CounterPunch is a lifeboat of sanity in today’s turbulent political seas. Please make a tax-deductible donation and help us continue to fight Trump and his enablers on both sides of the aisle. Every dollar counts!
Visiting areas of Nicaragua hard hit by Hurricane Mitch in 1998, one steps unmistakeably into the vicious colonial class war being waged by corporate plutocrats and their political and institutional fronts against the world’s poor. Despite the current disturbances in the capital Managua, it is still not a shooting war as it has been in Haiti since teh coup against President Aristide. But even so, conditions in rural areas around departmental centres like Somoto and Ocotal, in urban barrios in those towns and in larger urban centres like Esteli and Matagalpa, reveal widespread immiseration.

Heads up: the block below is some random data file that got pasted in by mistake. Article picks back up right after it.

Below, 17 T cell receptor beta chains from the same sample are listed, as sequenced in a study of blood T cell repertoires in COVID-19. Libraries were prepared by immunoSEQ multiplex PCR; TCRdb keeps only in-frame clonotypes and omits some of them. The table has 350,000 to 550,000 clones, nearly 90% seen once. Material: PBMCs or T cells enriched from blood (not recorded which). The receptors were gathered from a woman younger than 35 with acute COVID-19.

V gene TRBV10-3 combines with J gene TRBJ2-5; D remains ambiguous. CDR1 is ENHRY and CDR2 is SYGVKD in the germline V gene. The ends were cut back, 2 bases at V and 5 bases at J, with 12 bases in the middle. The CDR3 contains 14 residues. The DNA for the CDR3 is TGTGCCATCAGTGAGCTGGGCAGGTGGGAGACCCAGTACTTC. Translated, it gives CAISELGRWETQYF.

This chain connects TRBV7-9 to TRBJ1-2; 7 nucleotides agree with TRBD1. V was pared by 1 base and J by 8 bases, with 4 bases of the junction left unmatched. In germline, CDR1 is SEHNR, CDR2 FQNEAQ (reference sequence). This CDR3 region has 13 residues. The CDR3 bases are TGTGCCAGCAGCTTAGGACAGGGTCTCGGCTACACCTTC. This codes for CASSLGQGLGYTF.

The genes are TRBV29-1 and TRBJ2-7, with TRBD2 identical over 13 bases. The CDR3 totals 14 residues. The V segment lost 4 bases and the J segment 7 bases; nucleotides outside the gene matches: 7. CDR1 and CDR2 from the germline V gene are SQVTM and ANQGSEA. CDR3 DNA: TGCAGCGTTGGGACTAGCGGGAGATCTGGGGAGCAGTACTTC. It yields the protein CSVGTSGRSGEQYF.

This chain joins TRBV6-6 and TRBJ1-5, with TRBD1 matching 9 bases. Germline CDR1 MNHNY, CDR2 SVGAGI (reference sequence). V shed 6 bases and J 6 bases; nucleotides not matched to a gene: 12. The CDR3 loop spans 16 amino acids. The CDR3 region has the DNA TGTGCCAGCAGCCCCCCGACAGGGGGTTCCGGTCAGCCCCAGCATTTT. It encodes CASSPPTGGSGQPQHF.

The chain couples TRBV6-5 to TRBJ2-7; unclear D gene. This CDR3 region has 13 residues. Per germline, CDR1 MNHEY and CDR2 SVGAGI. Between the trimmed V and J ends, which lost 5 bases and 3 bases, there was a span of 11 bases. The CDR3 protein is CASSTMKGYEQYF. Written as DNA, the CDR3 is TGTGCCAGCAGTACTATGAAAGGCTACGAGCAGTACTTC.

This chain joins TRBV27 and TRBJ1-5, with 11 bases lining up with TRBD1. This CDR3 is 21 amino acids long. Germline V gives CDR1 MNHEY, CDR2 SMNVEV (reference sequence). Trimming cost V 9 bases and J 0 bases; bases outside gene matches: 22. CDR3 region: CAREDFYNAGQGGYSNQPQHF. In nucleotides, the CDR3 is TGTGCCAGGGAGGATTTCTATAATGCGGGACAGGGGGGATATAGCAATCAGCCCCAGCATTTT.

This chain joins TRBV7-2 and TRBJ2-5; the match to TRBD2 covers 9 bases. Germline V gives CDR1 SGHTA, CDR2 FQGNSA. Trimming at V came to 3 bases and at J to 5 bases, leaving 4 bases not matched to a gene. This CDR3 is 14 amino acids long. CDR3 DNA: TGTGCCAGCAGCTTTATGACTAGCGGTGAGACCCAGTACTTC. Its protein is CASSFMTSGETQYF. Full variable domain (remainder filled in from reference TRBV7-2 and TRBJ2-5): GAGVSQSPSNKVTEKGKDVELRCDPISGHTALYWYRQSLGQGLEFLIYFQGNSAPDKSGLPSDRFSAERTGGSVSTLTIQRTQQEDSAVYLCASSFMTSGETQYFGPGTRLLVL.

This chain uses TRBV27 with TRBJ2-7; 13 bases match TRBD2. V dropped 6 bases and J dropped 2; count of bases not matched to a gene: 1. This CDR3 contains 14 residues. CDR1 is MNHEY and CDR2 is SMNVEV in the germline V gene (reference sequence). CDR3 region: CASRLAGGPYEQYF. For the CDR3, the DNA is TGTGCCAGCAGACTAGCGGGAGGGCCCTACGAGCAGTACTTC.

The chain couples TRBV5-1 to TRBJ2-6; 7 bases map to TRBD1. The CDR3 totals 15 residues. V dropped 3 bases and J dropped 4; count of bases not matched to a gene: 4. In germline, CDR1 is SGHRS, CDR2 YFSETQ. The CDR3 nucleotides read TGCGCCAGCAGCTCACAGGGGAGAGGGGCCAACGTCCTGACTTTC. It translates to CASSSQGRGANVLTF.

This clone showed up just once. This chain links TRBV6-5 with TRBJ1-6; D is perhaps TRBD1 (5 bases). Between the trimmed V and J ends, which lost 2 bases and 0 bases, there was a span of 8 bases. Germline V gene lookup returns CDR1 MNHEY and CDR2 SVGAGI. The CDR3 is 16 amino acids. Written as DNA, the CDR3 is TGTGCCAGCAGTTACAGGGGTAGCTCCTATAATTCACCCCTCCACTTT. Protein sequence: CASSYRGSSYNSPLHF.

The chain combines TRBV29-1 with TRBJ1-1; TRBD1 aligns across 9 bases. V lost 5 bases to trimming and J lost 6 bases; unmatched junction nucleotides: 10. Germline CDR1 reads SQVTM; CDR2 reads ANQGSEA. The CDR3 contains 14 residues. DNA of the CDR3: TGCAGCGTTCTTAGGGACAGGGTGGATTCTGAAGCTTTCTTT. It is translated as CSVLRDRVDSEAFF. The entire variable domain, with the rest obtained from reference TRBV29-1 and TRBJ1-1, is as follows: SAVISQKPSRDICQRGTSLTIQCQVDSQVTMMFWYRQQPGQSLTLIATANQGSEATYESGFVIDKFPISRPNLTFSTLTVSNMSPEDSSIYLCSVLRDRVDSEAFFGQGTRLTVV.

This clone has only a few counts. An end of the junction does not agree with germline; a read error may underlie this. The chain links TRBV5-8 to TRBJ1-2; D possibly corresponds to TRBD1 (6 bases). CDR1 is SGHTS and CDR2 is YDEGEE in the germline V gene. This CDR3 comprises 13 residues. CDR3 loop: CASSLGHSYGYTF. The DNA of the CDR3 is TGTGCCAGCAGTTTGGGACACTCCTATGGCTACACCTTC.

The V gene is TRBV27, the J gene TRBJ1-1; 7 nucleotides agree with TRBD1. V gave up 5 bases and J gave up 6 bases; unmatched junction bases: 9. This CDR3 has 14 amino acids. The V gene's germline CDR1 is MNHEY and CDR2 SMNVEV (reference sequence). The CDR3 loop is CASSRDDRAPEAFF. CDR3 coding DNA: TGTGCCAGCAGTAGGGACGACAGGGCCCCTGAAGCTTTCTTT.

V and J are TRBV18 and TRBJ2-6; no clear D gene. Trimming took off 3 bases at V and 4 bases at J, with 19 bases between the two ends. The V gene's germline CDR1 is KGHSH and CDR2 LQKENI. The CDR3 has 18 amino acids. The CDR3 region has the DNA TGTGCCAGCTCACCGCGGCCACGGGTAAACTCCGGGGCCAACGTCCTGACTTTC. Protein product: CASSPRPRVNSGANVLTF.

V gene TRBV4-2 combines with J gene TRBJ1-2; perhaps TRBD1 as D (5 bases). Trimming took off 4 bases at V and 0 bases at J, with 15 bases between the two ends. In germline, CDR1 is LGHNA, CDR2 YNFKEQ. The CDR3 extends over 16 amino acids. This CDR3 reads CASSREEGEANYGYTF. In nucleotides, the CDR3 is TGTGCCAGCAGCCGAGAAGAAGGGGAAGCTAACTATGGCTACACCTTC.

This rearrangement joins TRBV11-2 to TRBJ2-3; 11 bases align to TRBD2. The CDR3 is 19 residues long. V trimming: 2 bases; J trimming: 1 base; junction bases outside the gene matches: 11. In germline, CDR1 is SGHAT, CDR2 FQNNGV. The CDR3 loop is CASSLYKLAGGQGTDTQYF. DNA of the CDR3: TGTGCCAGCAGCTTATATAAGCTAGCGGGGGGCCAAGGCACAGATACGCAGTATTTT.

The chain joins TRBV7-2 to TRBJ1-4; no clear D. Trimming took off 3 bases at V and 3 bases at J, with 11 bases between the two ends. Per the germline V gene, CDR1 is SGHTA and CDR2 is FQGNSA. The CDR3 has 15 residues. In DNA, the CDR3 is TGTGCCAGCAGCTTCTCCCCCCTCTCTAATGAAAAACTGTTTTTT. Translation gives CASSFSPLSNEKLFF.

The pitiful legacy of 15 years of neo-liberal barbarism is a national phenomenon. The inhuman effects of extreme poverty spread far beyond the sprawling slums of the capital Managua. A more thorough indictment of the role of the World Bank, the International Monetary Fund and the Inter-American Development Bank would be hard to imagine.
And it is all deliberate. Not in the sense that the living-dead managerial class who draw their salaries in those institutions set out intentionally to starve millions of people and deny them access to education and healthcare. Like the bureaucrats of Stalinist Russia, Nazi Germany or imperial England and France, they just obey orders and care little about the consequences.
These imperialist enforcement agencies impose suffering on hundreds of thousands in Nicaragua because their corporate masters decided decades ago that North American big business needed a huge pool of slave labour in Mexico, Central America and the Caribbean. They needed to cut costs so as to compete with emerging economies in Asia and undercut European competitors. The principal means to achieve that aim have been to seek to try and destroy those countries’ domestic agricultural economies and to privatize their State sector resources.